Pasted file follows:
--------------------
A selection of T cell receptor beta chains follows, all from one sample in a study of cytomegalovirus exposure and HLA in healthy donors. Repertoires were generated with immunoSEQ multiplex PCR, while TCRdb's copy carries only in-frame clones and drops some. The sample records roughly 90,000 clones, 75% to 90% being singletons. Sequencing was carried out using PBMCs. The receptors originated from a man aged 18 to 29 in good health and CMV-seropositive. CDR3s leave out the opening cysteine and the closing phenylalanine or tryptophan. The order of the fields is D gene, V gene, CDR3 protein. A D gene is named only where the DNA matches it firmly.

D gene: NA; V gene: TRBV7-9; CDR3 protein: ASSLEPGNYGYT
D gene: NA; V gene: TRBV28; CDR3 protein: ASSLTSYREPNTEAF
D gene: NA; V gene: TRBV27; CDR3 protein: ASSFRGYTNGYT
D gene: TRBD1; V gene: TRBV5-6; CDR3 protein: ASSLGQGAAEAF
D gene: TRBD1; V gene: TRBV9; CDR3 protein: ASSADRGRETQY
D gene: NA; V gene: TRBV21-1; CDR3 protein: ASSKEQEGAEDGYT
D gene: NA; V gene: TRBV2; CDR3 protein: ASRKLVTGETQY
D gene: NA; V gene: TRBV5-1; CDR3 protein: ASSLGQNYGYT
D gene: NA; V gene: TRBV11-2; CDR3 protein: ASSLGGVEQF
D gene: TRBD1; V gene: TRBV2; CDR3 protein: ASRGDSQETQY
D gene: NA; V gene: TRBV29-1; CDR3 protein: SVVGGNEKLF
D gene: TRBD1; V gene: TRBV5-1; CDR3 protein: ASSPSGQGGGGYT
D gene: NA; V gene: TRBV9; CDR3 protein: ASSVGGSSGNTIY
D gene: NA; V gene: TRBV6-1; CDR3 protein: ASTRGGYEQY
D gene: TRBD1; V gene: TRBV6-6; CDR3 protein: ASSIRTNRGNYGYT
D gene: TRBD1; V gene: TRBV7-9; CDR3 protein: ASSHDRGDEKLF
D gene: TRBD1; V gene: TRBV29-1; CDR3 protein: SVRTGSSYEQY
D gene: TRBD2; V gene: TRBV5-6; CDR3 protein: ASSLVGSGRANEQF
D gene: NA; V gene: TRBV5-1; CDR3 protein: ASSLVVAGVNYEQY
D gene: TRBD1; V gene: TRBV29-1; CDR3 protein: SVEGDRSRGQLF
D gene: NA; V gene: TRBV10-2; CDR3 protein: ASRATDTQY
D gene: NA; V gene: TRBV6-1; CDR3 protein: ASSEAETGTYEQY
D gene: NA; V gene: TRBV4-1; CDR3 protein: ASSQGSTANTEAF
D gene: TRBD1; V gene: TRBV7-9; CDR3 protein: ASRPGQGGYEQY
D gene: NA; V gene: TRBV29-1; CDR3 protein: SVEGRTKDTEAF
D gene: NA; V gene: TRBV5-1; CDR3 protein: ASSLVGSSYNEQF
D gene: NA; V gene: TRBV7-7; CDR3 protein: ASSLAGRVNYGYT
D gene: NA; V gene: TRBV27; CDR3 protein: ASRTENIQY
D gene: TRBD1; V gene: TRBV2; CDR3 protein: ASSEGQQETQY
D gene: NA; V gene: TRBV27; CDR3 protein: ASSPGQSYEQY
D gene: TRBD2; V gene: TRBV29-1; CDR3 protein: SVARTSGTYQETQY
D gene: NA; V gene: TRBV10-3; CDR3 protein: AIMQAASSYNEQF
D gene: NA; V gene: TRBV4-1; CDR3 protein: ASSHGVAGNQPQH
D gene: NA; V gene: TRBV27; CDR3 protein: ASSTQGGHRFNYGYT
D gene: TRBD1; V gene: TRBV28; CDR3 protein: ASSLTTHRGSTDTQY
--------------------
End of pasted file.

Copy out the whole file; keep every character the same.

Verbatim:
A selection of T cell receptor beta chains follows, all from one sample in a study of cytomegalovirus exposure and HLA in healthy donors. Repertoires were generated with immunoSEQ multiplex PCR, while TCRdb's copy carries only in-frame clones and drops some. The sample records roughly 90,000 clones, 75% to 90% being singletons. Sequencing was carried out using PBMCs. The receptors originated from a man aged 18 to 29 in good health and CMV-seropositive. CDR3s leave out the opening cysteine and the closing phenylalanine or tryptophan. The order of the fields is D gene, V gene, CDR3 protein. A D gene is named only where the DNA matches it firmly.

D gene: NA; V gene: TRBV7-9; CDR3 protein: ASSLEPGNYGYT
D gene: NA; V gene: TRBV28; CDR3 protein: ASSLTSYREPNTEAF
D gene: NA; V gene: TRBV27; CDR3 protein: ASSFRGYTNGYT
D gene: TRBD1; V gene: TRBV5-6; CDR3 protein: ASSLGQGAAEAF
D gene: TRBD1; V gene: TRBV9; CDR3 protein: ASSADRGRETQY
D gene: NA; V gene: TRBV21-1; CDR3 protein: ASSKEQEGAEDGYT
D gene: NA; V gene: TRBV2; CDR3 protein: ASRKLVTGETQY
D gene: NA; V gene: TRBV5-1; CDR3 protein: ASSLGQNYGYT
D gene: NA; V gene: TRBV11-2; CDR3 protein: ASSLGGVEQF
D gene: TRBD1; V gene: TRBV2; CDR3 protein: ASRGDSQETQY
D gene: NA; V gene: TRBV29-1; CDR3 protein: SVVGGNEKLF
D gene: TRBD1; V gene: TRBV5-1; CDR3 protein: ASSPSGQGGGGYT
D gene: NA; V gene: TRBV9; CDR3 protein: ASSVGGSSGNTIY
D gene: NA; V gene: TRBV6-1; CDR3 protein: ASTRGGYEQY
D gene: TRBD1; V gene: TRBV6-6; CDR3 protein: ASSIRTNRGNYGYT
D gene: TRBD1; V gene: TRBV7-9; CDR3 protein: ASSHDRGDEKLF
D gene: TRBD1; V gene: TRBV29-1; CDR3 protein: SVRTGSSYEQY
D gene: TRBD2; V gene: TRBV5-6; CDR3 protein: ASSLVGSGRANEQF
D gene: NA; V gene: TRBV5-1; CDR3 protein: ASSLVVAGVNYEQY
D gene: TRBD1; V gene: TRBV29-1; CDR3 protein: SVEGDRSRGQLF
D gene: NA; V gene: TRBV10-2; CDR3 protein: ASRATDTQY
D gene: NA; V gene: TRBV6-1; CDR3 protein: ASSEAETGTYEQY
D gene: NA; V gene: TRBV4-1; CDR3 protein: ASSQGSTANTEAF
D gene: TRBD1; V gene: TRBV7-9; CDR3 protein: ASRPGQGGYEQY
D gene: NA; V gene: TRBV29-1; CDR3 protein: SVEGRTKDTEAF
D gene: NA; V gene: TRBV5-1; CDR3 protein: ASSLVGSSYNEQF
D gene: NA; V gene: TRBV7-7; CDR3 protein: ASSLAGRVNYGYT
D gene: NA; V gene: TRBV27; CDR3 protein: ASRTENIQY
D gene: TRBD1; V gene: TRBV2; CDR3 protein: ASSEGQQETQY
D gene: NA; V gene: TRBV27; CDR3 protein: ASSPGQSYEQY
D gene: TRBD2; V gene: TRBV29-1; CDR3 protein: SVARTSGTYQETQY
D gene: NA; V gene: TRBV10-3; CDR3 protein: AIMQAASSYNEQF
D gene: NA; V gene: TRBV4-1; CDR3 protein: ASSHGVAGNQPQH
D gene: NA; V gene: TRBV27; CDR3 protein: ASSTQGGHRFNYGYT
D gene: TRBD1; V gene: TRBV28; CDR3 protein: ASSLTTHRGSTDTQY